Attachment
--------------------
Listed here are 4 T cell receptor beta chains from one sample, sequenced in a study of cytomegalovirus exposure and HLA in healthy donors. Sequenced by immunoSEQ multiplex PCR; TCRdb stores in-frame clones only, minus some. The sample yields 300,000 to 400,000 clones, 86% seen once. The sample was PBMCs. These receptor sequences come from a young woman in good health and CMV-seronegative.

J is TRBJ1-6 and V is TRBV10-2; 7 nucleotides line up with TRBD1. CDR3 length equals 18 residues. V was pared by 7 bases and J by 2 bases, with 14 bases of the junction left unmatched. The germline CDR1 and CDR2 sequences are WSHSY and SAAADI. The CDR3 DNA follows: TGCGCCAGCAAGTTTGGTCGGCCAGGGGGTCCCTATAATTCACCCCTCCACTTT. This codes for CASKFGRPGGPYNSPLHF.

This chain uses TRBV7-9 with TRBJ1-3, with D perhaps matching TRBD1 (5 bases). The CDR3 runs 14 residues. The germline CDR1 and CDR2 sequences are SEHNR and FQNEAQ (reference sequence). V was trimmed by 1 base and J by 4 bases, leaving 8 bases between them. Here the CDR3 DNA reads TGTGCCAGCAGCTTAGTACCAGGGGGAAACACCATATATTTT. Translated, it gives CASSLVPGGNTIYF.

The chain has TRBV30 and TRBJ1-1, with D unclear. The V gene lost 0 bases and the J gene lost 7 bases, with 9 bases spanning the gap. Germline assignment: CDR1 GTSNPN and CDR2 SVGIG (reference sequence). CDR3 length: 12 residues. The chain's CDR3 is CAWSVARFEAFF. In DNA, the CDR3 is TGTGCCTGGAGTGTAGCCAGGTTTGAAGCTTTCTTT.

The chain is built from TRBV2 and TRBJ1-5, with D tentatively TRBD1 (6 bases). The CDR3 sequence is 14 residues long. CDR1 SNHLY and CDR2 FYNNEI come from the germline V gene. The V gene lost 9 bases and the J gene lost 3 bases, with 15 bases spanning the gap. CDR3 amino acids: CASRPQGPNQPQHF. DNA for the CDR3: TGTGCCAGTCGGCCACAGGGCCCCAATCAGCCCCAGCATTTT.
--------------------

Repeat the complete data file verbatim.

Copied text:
Listed here are 4 T cell receptor beta chains from one sample, sequenced in a study of cytomegalovirus exposure and HLA in healthy donors. Sequenced by immunoSEQ multiplex PCR; TCRdb stores in-frame clones only, minus some. The sample yields 300,000 to 400,000 clones, 86% seen once. The sample was PBMCs. These receptor sequences come from a young woman in good health and CMV-seronegative.

J is TRBJ1-6 and V is TRBV10-2; 7 nucleotides line up with TRBD1. CDR3 length equals 18 residues. V was pared by 7 bases and J by 2 bases, with 14 bases of the junction left unmatched. The germline CDR1 and CDR2 sequences are WSHSY and SAAADI. The CDR3 DNA follows: TGCGCCAGCAAGTTTGGTCGGCCAGGGGGTCCCTATAATTCACCCCTCCACTTT. This codes for CASKFGRPGGPYNSPLHF.

This chain uses TRBV7-9 with TRBJ1-3, with D perhaps matching TRBD1 (5 bases). The CDR3 runs 14 residues. The germline CDR1 and CDR2 sequences are SEHNR and FQNEAQ (reference sequence). V was trimmed by 1 base and J by 4 bases, leaving 8 bases between them. Here the CDR3 DNA reads TGTGCCAGCAGCTTAGTACCAGGGGGAAACACCATATATTTT. Translated, it gives CASSLVPGGNTIYF.

The chain has TRBV30 and TRBJ1-1, with D unclear. The V gene lost 0 bases and the J gene lost 7 bases, with 9 bases spanning the gap. Germline assignment: CDR1 GTSNPN and CDR2 SVGIG (reference sequence). CDR3 length: 12 residues. The chain's CDR3 is CAWSVARFEAFF. In DNA, the CDR3 is TGTGCCTGGAGTGTAGCCAGGTTTGAAGCTTTCTTT.

The chain is built from TRBV2 and TRBJ1-5, with D tentatively TRBD1 (6 bases). The CDR3 sequence is 14 residues long. CDR1 SNHLY and CDR2 FYNNEI come from the germline V gene. The V gene lost 9 bases and the J gene lost 3 bases, with 15 bases spanning the gap. CDR3 amino acids: CASRPQGPNQPQHF. DNA for the CDR3: TGTGCCAGTCGGCCACAGGGCCCCAATCAGCCCCAGCATTTT.